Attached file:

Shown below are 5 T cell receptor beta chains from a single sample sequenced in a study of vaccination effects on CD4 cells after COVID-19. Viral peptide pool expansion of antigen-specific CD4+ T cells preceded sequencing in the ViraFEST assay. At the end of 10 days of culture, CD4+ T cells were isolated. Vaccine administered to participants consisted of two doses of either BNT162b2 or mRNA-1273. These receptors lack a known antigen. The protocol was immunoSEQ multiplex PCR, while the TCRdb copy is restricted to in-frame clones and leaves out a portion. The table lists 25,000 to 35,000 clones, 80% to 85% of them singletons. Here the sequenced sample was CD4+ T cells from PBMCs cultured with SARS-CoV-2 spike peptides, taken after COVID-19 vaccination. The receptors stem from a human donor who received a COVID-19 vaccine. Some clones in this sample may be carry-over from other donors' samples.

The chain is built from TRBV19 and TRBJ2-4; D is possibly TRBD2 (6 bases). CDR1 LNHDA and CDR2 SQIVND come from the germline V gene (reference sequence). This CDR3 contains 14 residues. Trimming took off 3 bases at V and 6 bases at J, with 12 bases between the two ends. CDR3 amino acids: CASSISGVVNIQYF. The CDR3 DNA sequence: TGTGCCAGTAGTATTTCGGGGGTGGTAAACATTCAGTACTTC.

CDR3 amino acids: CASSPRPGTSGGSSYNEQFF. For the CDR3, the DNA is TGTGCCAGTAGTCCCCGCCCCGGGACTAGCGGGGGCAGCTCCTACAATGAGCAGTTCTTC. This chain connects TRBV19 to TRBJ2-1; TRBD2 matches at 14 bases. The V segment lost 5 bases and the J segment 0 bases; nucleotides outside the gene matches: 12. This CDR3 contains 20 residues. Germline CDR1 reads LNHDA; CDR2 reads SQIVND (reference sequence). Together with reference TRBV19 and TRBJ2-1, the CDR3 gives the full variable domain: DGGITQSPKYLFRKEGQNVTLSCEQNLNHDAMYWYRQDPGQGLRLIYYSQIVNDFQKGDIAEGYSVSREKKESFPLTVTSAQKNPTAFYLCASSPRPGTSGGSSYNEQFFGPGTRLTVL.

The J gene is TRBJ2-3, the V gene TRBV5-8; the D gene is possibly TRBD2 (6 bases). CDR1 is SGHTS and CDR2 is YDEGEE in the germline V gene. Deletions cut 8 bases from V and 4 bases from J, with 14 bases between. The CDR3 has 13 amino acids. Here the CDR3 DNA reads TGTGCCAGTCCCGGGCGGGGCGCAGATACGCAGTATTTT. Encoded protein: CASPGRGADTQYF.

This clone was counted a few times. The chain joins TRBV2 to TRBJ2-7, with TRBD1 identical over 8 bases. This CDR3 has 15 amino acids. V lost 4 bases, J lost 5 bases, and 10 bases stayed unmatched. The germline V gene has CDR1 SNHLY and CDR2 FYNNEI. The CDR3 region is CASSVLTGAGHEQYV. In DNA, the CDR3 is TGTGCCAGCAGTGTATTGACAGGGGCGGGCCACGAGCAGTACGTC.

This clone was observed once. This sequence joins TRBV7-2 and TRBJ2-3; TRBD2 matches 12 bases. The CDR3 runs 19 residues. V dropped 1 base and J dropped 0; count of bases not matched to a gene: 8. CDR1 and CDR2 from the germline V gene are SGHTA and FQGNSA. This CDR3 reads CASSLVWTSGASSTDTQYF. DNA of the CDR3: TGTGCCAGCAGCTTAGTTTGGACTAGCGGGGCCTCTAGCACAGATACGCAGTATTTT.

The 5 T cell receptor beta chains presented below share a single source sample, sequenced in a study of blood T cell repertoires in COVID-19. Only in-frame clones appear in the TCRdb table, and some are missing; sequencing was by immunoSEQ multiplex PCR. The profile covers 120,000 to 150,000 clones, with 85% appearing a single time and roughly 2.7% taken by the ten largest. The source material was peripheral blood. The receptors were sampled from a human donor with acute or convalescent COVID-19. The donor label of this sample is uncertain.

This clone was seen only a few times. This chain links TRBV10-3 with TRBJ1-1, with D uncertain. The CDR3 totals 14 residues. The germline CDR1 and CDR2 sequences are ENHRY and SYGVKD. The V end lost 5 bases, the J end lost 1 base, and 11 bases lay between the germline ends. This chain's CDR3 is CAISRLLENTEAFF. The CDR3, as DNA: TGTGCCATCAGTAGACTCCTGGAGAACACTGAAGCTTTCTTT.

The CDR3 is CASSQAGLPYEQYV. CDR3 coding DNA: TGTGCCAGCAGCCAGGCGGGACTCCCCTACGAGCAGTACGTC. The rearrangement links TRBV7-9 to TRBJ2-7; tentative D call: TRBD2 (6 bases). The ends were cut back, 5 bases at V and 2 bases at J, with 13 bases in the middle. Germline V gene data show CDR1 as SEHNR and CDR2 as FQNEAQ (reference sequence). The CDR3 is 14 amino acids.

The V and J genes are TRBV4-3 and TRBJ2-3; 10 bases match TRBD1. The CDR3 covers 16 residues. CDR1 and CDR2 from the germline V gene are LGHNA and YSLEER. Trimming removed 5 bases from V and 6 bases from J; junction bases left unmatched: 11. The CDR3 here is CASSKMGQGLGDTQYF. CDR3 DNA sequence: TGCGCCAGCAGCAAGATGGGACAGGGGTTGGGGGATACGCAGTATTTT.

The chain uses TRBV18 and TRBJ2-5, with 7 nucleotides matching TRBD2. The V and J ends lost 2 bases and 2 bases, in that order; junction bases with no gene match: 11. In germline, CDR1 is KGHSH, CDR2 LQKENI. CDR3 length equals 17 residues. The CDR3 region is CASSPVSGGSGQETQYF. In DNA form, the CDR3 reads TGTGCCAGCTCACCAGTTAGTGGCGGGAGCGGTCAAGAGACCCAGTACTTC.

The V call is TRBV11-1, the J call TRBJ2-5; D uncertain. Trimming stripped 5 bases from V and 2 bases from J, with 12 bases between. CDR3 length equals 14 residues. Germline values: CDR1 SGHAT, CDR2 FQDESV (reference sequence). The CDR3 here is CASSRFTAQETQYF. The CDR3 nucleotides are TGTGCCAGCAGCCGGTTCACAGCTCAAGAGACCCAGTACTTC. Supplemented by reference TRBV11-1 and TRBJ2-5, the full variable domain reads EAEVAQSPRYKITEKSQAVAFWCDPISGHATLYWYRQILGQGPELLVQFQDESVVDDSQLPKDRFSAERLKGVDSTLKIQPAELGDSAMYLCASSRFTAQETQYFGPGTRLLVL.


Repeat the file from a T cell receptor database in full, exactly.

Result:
Shown below are 5 T cell receptor beta chains from a single sample sequenced in a study of vaccination effects on CD4 cells after COVID-19. Viral peptide pool expansion of antigen-specific CD4+ T cells preceded sequencing in the ViraFEST assay. At the end of 10 days of culture, CD4+ T cells were isolated. Vaccine administered to participants consisted of two doses of either BNT162b2 or mRNA-1273. These receptors lack a known antigen. The protocol was immunoSEQ multiplex PCR, while the TCRdb copy is restricted to in-frame clones and leaves out a portion. The table lists 25,000 to 35,000 clones, 80% to 85% of them singletons. Here the sequenced sample was CD4+ T cells from PBMCs cultured with SARS-CoV-2 spike peptides, taken after COVID-19 vaccination. The receptors stem from a human donor who received a COVID-19 vaccine. Some clones in this sample may be carry-over from other donors' samples.

The chain is built from TRBV19 and TRBJ2-4; D is possibly TRBD2 (6 bases). CDR1 LNHDA and CDR2 SQIVND come from the germline V gene (reference sequence). This CDR3 contains 14 residues. Trimming took off 3 bases at V and 6 bases at J, with 12 bases between the two ends. CDR3 amino acids: CASSISGVVNIQYF. The CDR3 DNA sequence: TGTGCCAGTAGTATTTCGGGGGTGGTAAACATTCAGTACTTC.

CDR3 amino acids: CASSPRPGTSGGSSYNEQFF. For the CDR3, the DNA is TGTGCCAGTAGTCCCCGCCCCGGGACTAGCGGGGGCAGCTCCTACAATGAGCAGTTCTTC. This chain connects TRBV19 to TRBJ2-1; TRBD2 matches at 14 bases. The V segment lost 5 bases and the J segment 0 bases; nucleotides outside the gene matches: 12. This CDR3 contains 20 residues. Germline CDR1 reads LNHDA; CDR2 reads SQIVND (reference sequence). Together with reference TRBV19 and TRBJ2-1, the CDR3 gives the full variable domain: DGGITQSPKYLFRKEGQNVTLSCEQNLNHDAMYWYRQDPGQGLRLIYYSQIVNDFQKGDIAEGYSVSREKKESFPLTVTSAQKNPTAFYLCASSPRPGTSGGSSYNEQFFGPGTRLTVL.

The J gene is TRBJ2-3, the V gene TRBV5-8; the D gene is possibly TRBD2 (6 bases). CDR1 is SGHTS and CDR2 is YDEGEE in the germline V gene. Deletions cut 8 bases from V and 4 bases from J, with 14 bases between. The CDR3 has 13 amino acids. Here the CDR3 DNA reads TGTGCCAGTCCCGGGCGGGGCGCAGATACGCAGTATTTT. Encoded protein: CASPGRGADTQYF.

This clone was counted a few times. The chain joins TRBV2 to TRBJ2-7, with TRBD1 identical over 8 bases. This CDR3 has 15 amino acids. V lost 4 bases, J lost 5 bases, and 10 bases stayed unmatched. The germline V gene has CDR1 SNHLY and CDR2 FYNNEI. The CDR3 region is CASSVLTGAGHEQYV. In DNA, the CDR3 is TGTGCCAGCAGTGTATTGACAGGGGCGGGCCACGAGCAGTACGTC.

This clone was observed once. This sequence joins TRBV7-2 and TRBJ2-3; TRBD2 matches 12 bases. The CDR3 runs 19 residues. V dropped 1 base and J dropped 0; count of bases not matched to a gene: 8. CDR1 and CDR2 from the germline V gene are SGHTA and FQGNSA. This CDR3 reads CASSLVWTSGASSTDTQYF. DNA of the CDR3: TGTGCCAGCAGCTTAGTTTGGACTAGCGGGGCCTCTAGCACAGATACGCAGTATTTT.

The 5 T cell receptor beta chains presented below share a single source sample, sequenced in a study of blood T cell repertoires in COVID-19. Only in-frame clones appear in the TCRdb table, and some are missing; sequencing was by immunoSEQ multiplex PCR. The profile covers 120,000 to 150,000 clones, with 85% appearing a single time and roughly 2.7% taken by the ten largest. The source material was peripheral blood. The receptors were sampled from a human donor with acute or convalescent COVID-19. The donor label of this sample is uncertain.

This clone was seen only a few times. This chain links TRBV10-3 with TRBJ1-1, with D uncertain. The CDR3 totals 14 residues. The germline CDR1 and CDR2 sequences are ENHRY and SYGVKD. The V end lost 5 bases, the J end lost 1 base, and 11 bases lay between the germline ends. This chain's CDR3 is CAISRLLENTEAFF. The CDR3, as DNA: TGTGCCATCAGTAGACTCCTGGAGAACACTGAAGCTTTCTTT.

The CDR3 is CASSQAGLPYEQYV. CDR3 coding DNA: TGTGCCAGCAGCCAGGCGGGACTCCCCTACGAGCAGTACGTC. The rearrangement links TRBV7-9 to TRBJ2-7; tentative D call: TRBD2 (6 bases). The ends were cut back, 5 bases at V and 2 bases at J, with 13 bases in the middle. Germline V gene data show CDR1 as SEHNR and CDR2 as FQNEAQ (reference sequence). The CDR3 is 14 amino acids.

The V and J genes are TRBV4-3 and TRBJ2-3; 10 bases match TRBD1. The CDR3 covers 16 residues. CDR1 and CDR2 from the germline V gene are LGHNA and YSLEER. Trimming removed 5 bases from V and 6 bases from J; junction bases left unmatched: 11. The CDR3 here is CASSKMGQGLGDTQYF. CDR3 DNA sequence: TGCGCCAGCAGCAAGATGGGACAGGGGTTGGGGGATACGCAGTATTTT.

The chain uses TRBV18 and TRBJ2-5, with 7 nucleotides matching TRBD2. The V and J ends lost 2 bases and 2 bases, in that order; junction bases with no gene match: 11. In germline, CDR1 is KGHSH, CDR2 LQKENI. CDR3 length equals 17 residues. The CDR3 region is CASSPVSGGSGQETQYF. In DNA form, the CDR3 reads TGTGCCAGCTCACCAGTTAGTGGCGGGAGCGGTCAAGAGACCCAGTACTTC.

The V call is TRBV11-1, the J call TRBJ2-5; D uncertain. Trimming stripped 5 bases from V and 2 bases from J, with 12 bases between. CDR3 length equals 14 residues. Germline values: CDR1 SGHAT, CDR2 FQDESV (reference sequence). The CDR3 here is CASSRFTAQETQYF. The CDR3 nucleotides are TGTGCCAGCAGCCGGTTCACAGCTCAAGAGACCCAGTACTTC. Supplemented by reference TRBV11-1 and TRBJ2-5, the full variable domain reads EAEVAQSPRYKITEKSQAVAFWCDPISGHATLYWYRQILGQGPELLVQFQDESVVDDSQLPKDRFSAERLKGVDSTLKIQPAELGDSAMYLCASSRFTAQETQYFGPGTRLLVL.